A “drier than normal” Winter predicted

Drier than normal means more clear days and clear nights. Clear nights means frost. We had a good frost on Wednesday and you can see the bird bath has frozen enough to support the weight of my morning coffee. Coffee on the rocks.

As reported last week, I have been using the big chainring on the Magnum more frequently. Using it resulted in a tapping from the rear of the trike not noticeable on good roads but very noisy on the worst examples of Tasmanian chipseal. I had been trying to work out where it was coming from and had no luck last week.

Cool but sunny in Bishopsbourne

On Tuesday I rode to Bishopsbourne, a ride involving some shitty new chipseal. While on the bouncy stuff I took the time to get off-trike several times to search for the cause. And it was (roll of drums) the rear derailleur hitting the chain stay. Further checking showed that the chain was too tight, causing the derailleur to bunch up in a way it shouldn’t; probably detrimental to it’s health. When stressed like this it then gets too close to the chain stay and hits the underneath of the stay when we are riding rocky roads.

Was the tightening up of the derailleur caused by cold weather “Brass Monkeys” syndrome?

No. I had removed a few links from the chain before heading off to Adelaide as, in some gear combinations, the loose chain was hitting the top of the chain stay. During the Melbourne to Adelaide ride I didn’t use the large ring much as the extra weight, the winds and the hills plus the ever stiffening gear change action meant it wasn’t very appealing. The tapping was not really apparent the few times biggie was used – Victorian roads do have good chipseal!

Anyway, I put the links back in. OK, a couple of gear combinations do cause the chain to droop and hit the top but it seems to have fixed the tapping. Well, this is the penalty for fitting a very small chainring thus making the chain / derailleur work across an extended chainring set. I will try to avoid the loose chain gear combos for the next test period and have added to the protective tape on the stay.

There is not much space between Deore and Magnum.

Meander River with “Will of the Whisps” on the surface

Friday – foggy and -2C at home. Sunny and -1C at Deloraine. The paddocks were covered in white frost on the way out. By the time we cycled back the frost had gone as the sun rose higher in the sky. The log fire in The Empire was most welcome!

It was foggy and cool once more when we assembled in Cressy.

Saturday and we had planned a ride up to Blackwood Creek. Apparently, even though the weather was not good, we are still going!

A nice loop with a bit of climbing to warm us

It was a slow start as we wheeled out of Cressy. The muscles needed warming up and there was some adjustment of zips, gloves, face masks and beanies necessary to keep out the cold air. How I wished I had bought some of those $2 chemical hand warmers that are for sale at the Chemist. Note: get some on Monday!!

We took the turning to Blackwood Creek and began the 10k climb. Mostly it was a steady climb but at the start there were a few “undulations”. We hauled our way up past paddocks full of sheep, cows standing around looking stoically miserable and dams full of water. How farmers on the mainland in their drought would like some of this. They wouldn’t believe the stocking density.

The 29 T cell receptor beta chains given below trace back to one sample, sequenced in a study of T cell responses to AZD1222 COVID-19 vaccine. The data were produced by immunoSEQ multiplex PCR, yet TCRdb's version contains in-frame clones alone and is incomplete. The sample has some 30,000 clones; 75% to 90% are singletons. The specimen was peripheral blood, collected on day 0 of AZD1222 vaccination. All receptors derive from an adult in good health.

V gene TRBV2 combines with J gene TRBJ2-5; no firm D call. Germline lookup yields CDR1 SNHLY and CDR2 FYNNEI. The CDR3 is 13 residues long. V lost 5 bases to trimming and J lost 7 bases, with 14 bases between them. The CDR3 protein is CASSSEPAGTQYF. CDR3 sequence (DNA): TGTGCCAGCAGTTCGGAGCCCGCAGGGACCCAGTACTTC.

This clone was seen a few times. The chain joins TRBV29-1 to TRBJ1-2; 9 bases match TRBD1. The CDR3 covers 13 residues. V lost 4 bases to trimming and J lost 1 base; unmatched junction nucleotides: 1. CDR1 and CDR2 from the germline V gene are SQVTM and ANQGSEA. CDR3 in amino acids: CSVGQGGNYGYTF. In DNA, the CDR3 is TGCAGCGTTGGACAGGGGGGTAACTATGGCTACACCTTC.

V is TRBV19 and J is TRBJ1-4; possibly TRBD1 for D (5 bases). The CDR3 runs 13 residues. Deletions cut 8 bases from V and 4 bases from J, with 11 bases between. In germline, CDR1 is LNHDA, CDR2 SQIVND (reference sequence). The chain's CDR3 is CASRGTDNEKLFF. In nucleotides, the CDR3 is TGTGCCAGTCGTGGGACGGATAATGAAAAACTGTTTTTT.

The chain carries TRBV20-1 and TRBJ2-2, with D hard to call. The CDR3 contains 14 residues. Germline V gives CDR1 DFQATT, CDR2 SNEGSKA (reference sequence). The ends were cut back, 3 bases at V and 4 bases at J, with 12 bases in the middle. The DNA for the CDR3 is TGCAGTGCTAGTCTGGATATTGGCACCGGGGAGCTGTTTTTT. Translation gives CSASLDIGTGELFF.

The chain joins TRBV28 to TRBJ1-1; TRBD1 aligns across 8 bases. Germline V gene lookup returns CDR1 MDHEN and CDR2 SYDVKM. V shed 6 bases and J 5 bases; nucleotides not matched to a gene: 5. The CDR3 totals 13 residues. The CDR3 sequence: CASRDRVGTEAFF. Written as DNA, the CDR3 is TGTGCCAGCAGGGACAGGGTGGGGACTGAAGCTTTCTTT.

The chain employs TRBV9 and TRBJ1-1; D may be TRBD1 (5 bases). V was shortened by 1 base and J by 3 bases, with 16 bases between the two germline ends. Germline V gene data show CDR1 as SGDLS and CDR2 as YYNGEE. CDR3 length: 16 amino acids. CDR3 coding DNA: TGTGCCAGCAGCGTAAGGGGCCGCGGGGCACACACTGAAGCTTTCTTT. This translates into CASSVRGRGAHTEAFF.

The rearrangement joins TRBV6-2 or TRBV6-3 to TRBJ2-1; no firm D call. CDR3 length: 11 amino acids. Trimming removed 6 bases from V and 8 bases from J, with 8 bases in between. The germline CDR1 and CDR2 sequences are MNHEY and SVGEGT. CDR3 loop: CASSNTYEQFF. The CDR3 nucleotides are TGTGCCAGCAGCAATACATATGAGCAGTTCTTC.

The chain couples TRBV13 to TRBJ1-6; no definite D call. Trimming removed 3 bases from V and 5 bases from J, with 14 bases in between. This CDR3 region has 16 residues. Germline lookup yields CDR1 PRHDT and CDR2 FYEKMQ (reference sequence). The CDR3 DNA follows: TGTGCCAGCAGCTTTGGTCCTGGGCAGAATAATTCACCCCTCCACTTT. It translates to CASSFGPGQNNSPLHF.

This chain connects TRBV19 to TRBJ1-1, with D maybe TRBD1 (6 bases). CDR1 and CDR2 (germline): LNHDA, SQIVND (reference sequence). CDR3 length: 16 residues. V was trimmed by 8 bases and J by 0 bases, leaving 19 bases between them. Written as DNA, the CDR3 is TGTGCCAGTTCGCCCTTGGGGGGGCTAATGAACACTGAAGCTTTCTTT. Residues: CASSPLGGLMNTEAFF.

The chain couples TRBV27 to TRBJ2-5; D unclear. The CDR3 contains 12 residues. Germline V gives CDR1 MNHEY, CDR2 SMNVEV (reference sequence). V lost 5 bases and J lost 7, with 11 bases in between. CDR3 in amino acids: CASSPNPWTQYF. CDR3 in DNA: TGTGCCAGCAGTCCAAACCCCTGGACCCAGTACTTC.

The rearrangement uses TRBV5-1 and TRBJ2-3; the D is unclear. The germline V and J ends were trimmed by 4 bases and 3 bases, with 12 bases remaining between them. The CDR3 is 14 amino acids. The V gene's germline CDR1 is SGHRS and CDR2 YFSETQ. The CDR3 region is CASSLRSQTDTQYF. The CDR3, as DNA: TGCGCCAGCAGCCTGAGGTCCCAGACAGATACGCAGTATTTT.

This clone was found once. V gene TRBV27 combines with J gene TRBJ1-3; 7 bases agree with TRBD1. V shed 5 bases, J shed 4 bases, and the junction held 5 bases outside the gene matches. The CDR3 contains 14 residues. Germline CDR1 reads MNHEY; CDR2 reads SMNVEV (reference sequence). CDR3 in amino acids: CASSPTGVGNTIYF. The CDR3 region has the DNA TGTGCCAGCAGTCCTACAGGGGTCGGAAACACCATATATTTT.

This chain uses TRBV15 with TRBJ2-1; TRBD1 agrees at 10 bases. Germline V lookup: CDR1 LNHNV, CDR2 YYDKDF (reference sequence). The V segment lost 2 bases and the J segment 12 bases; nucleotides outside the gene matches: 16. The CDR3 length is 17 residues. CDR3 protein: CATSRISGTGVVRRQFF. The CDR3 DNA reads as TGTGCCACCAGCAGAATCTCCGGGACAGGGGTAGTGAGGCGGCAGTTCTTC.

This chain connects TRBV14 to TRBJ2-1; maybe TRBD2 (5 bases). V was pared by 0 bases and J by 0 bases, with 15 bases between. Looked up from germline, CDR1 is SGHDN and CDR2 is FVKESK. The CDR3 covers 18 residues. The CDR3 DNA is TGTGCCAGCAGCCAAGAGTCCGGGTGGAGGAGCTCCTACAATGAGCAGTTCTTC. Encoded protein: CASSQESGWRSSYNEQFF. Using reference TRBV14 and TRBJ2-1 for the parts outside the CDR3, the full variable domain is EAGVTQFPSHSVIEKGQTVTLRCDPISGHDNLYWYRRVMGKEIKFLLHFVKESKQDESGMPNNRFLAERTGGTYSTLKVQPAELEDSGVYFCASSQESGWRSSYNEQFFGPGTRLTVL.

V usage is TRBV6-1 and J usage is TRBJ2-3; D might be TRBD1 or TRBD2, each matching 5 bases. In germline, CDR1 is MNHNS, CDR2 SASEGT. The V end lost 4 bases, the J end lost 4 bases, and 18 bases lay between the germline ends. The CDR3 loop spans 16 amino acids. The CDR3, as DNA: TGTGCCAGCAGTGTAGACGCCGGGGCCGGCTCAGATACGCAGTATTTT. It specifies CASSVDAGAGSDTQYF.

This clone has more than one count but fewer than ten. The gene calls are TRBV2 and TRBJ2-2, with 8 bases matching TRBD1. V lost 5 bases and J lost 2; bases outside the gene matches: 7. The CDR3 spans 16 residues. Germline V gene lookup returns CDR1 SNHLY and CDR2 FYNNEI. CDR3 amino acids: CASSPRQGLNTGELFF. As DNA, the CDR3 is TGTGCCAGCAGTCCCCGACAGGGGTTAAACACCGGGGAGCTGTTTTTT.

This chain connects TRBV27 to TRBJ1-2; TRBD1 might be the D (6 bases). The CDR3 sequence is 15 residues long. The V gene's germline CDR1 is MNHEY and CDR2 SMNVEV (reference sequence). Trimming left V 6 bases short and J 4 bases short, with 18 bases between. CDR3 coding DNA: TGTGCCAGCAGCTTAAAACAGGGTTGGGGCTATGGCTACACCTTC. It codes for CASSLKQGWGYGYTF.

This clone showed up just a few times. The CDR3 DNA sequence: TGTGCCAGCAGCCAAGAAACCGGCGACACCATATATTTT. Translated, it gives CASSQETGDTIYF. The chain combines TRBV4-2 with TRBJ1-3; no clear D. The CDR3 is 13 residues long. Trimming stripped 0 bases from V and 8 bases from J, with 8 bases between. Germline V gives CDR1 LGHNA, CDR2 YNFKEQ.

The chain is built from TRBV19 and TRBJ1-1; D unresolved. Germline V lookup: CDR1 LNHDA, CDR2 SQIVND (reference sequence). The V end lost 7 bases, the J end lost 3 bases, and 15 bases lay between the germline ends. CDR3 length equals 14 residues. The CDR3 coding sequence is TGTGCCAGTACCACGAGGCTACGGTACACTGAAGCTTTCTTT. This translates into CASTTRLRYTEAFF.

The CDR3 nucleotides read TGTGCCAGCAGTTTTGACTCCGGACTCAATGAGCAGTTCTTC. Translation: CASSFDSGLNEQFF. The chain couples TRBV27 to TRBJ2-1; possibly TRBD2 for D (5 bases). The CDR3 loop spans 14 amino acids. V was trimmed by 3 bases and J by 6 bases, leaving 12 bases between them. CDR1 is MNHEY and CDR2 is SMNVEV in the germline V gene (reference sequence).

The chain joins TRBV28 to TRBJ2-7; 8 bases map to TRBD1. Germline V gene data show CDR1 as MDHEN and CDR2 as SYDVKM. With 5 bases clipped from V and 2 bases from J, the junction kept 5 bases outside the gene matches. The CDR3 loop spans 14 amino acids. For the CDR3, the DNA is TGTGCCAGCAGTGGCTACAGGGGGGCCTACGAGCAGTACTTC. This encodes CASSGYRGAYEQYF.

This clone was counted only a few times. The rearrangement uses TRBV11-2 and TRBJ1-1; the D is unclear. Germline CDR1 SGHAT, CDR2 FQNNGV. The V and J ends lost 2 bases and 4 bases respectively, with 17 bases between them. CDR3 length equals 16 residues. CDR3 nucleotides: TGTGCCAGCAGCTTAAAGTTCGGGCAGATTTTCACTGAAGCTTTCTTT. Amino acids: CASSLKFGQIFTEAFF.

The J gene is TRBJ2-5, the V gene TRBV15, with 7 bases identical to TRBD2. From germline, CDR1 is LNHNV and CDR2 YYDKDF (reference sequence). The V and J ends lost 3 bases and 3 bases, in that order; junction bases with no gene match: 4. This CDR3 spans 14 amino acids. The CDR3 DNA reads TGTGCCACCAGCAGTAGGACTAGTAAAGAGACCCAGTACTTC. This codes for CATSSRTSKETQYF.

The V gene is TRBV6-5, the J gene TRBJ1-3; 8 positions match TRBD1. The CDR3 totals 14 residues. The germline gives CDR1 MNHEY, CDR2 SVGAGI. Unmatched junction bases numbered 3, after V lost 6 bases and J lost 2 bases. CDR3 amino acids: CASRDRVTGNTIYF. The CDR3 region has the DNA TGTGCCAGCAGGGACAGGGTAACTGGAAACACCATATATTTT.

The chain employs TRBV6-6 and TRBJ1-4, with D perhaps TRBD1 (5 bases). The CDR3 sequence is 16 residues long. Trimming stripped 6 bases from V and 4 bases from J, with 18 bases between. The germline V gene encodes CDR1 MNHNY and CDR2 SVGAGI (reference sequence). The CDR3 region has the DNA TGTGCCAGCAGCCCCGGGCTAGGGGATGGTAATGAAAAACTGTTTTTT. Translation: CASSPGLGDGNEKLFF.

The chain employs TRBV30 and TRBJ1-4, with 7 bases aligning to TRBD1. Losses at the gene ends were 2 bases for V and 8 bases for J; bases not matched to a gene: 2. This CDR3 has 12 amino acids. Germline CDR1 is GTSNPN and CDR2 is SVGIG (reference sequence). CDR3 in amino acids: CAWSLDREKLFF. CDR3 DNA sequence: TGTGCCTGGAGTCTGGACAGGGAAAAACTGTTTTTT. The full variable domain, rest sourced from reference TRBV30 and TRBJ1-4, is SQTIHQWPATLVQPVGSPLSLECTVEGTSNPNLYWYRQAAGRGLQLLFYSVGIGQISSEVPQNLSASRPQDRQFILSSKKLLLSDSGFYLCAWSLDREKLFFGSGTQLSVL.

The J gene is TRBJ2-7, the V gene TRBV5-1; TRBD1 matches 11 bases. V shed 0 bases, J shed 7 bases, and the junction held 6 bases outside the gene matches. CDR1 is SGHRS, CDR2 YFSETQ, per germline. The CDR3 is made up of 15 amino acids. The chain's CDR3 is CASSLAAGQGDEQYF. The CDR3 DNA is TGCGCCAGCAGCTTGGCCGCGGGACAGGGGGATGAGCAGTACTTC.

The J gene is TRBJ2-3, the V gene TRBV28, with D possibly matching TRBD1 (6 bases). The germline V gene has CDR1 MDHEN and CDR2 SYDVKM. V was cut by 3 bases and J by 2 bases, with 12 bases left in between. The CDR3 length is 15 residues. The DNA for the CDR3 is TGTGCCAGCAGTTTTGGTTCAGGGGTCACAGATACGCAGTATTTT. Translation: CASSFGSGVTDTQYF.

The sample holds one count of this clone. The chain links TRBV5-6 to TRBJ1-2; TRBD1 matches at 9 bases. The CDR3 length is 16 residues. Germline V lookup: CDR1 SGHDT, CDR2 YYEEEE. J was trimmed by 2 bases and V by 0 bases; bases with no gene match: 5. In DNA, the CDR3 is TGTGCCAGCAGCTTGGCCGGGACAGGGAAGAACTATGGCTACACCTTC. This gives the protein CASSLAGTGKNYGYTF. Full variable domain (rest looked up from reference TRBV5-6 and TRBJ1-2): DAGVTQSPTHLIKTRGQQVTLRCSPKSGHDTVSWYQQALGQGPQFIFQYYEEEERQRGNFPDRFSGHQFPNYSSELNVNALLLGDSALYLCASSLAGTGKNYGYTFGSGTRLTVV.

There is not much to be seen at Blackwood Creek itself as it is the centre of a dispersed farming district. So we rested at the crossroads watching a couple of Utes passing and re-passing until the cold made inroads, sneaking in past our warm gear. Then it was a 10k downhill run back to the turnoff. It started with a 30kph ish descent and morphing into a 20-25k pedal down the rest – most enjoyable and now without tapping!! A good test for the chain extension.

At the bottom we debated whether to continue or turn back. Onwards we went. The next leg was really nice. Flat, no hassling wind and the fog was dispersing. You could start to imagine what the views would be like without the mist. When we turned onto Poatina Road we were cycling parallel to the Western Tiers. They were covered in cloud / fog but with a small window through which we could see the tops. In sun!!

A bit later – cloud lifting slightly. Very nice ride.

The ride continued to go well. The wind now settled in behind us and it was like having a motor attached! Very enjoyable.

On the way we passed through an area of Tree Falling. None across the road today

After leaving Poatina Road, the wind turned into a cross wind but didn’t impede us too much. Traffic on this section of road can be bad but on this Sunday there were a few boats being towed up to the Lakes (will they have to break the ice first?) and a few Utes overtaking us. Not one Log Truck!!

We had phoned Jeanette and Sue letting them know we were heading back to Cressy and we all met up for lunch at the Rustic Bakery. A good end to a good ride.

29% completed my June challenge of 600 kilometers. Going OK so far!

Author: antc1946

Born in 1946 I learnt to cycle about 10 years later. On a bike with rods connecting brake levers to the brakes - anyone remember those? I emigrated to Australia (from the UK) in 1974 and moved to Tasmania in 1984. Bicycles were in my life for most of that time although sometimes they were replaced by motorised two wheels for a bit more excitement. On reaching 70 I decided to stick to pedal power but in 2019 an electric recumbent made an appearance. it's now 2023 and I have 3 bikes. 2 e-recumbents and the Brompton.

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